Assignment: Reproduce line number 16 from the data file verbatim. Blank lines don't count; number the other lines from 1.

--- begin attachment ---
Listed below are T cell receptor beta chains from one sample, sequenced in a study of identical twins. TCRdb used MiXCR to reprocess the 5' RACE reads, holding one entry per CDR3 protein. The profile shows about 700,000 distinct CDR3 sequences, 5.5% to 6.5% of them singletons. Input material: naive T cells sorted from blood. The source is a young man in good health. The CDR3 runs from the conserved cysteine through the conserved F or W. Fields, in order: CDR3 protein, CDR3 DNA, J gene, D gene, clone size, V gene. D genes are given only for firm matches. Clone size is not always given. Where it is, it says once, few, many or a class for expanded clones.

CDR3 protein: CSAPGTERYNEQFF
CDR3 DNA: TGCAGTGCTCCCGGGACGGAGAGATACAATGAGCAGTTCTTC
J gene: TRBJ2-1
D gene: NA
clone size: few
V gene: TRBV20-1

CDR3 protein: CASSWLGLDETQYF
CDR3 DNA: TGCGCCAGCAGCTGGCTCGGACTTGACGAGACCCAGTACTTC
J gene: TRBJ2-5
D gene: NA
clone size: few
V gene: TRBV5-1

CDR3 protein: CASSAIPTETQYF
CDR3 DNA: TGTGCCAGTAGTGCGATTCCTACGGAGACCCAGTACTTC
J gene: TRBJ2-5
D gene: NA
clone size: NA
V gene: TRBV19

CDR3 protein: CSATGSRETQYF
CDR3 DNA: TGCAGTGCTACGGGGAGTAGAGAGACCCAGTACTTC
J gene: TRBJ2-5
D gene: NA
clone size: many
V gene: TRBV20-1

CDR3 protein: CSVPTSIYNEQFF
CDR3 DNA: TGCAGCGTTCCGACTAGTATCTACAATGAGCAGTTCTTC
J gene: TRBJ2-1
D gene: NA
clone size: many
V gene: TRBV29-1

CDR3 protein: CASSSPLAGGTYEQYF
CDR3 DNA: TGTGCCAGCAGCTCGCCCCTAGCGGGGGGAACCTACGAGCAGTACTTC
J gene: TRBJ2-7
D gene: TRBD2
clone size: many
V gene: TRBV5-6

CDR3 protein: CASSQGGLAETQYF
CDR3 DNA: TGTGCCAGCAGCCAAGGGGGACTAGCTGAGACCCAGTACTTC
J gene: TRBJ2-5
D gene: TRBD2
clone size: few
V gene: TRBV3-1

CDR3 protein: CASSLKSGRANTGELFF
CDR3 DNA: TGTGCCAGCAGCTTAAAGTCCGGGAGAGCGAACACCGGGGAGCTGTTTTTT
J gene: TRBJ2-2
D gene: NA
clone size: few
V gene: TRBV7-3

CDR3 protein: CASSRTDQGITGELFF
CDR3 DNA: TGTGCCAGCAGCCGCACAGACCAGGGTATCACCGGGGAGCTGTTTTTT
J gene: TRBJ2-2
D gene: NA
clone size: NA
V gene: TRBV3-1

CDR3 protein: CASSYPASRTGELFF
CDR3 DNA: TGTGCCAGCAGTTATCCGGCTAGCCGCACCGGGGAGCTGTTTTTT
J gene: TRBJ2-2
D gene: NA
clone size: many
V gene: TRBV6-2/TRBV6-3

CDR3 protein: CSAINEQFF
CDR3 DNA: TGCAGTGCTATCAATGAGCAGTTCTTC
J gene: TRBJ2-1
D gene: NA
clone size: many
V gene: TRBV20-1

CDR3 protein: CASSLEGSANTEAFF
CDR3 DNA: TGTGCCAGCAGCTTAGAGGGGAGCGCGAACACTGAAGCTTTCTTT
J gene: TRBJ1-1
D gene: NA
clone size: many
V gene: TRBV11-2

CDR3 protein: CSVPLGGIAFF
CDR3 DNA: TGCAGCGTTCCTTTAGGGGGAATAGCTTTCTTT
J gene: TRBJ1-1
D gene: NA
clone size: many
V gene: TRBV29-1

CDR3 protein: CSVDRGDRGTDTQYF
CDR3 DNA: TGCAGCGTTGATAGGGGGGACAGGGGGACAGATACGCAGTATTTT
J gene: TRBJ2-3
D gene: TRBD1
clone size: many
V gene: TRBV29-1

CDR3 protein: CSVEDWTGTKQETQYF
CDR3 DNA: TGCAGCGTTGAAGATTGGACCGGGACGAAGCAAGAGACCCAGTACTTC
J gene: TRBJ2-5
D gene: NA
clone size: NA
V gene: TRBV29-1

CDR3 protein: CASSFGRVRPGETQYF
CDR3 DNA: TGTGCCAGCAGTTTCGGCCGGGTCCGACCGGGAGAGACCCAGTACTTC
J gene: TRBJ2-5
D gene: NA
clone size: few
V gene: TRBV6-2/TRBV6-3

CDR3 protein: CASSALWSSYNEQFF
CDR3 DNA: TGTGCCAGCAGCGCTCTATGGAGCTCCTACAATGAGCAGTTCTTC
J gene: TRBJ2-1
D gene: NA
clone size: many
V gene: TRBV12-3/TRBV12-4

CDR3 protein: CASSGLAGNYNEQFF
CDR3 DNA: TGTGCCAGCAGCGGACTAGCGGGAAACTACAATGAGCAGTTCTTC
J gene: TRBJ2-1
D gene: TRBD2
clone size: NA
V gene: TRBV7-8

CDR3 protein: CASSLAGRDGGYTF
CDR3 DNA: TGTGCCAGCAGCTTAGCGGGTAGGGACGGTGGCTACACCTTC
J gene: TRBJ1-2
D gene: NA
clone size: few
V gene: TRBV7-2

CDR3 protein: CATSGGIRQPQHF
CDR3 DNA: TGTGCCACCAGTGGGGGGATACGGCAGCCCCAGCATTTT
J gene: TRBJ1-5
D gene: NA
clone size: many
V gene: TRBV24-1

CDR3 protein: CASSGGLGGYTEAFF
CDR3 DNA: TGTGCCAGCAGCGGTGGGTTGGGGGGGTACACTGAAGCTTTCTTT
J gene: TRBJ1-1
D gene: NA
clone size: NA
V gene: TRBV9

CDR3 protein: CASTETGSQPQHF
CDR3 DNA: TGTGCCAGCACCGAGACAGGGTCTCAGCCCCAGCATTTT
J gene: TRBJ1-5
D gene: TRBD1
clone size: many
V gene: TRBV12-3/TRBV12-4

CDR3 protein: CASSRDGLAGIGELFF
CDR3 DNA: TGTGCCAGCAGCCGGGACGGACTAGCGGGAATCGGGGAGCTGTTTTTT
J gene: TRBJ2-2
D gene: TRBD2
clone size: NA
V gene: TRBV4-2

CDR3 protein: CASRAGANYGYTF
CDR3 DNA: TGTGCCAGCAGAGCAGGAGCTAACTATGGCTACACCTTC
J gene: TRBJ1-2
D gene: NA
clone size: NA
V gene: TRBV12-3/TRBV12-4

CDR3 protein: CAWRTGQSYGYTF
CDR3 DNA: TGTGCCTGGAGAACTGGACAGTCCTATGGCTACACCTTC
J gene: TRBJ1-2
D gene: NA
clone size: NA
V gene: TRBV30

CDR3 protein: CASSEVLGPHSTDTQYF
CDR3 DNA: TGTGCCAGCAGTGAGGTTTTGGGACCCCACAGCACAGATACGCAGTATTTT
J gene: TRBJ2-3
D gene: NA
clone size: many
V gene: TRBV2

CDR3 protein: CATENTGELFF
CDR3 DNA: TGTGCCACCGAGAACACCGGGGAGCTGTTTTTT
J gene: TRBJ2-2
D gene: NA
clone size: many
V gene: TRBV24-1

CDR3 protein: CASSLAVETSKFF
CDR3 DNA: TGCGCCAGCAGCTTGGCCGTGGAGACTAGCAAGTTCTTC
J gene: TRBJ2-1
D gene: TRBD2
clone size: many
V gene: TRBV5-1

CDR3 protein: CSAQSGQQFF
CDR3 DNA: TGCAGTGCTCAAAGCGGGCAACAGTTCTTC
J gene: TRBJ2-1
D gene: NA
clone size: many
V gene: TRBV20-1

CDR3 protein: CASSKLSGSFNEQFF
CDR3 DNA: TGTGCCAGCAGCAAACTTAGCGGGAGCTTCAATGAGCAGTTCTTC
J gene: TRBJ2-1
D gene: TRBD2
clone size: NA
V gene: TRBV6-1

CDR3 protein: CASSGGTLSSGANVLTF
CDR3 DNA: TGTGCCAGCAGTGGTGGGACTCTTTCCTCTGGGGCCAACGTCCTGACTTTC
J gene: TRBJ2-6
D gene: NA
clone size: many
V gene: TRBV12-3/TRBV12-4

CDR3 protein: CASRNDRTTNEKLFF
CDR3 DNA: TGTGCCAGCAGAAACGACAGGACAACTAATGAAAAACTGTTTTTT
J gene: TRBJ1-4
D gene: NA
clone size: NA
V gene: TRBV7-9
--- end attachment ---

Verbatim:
J gene: TRBJ2-5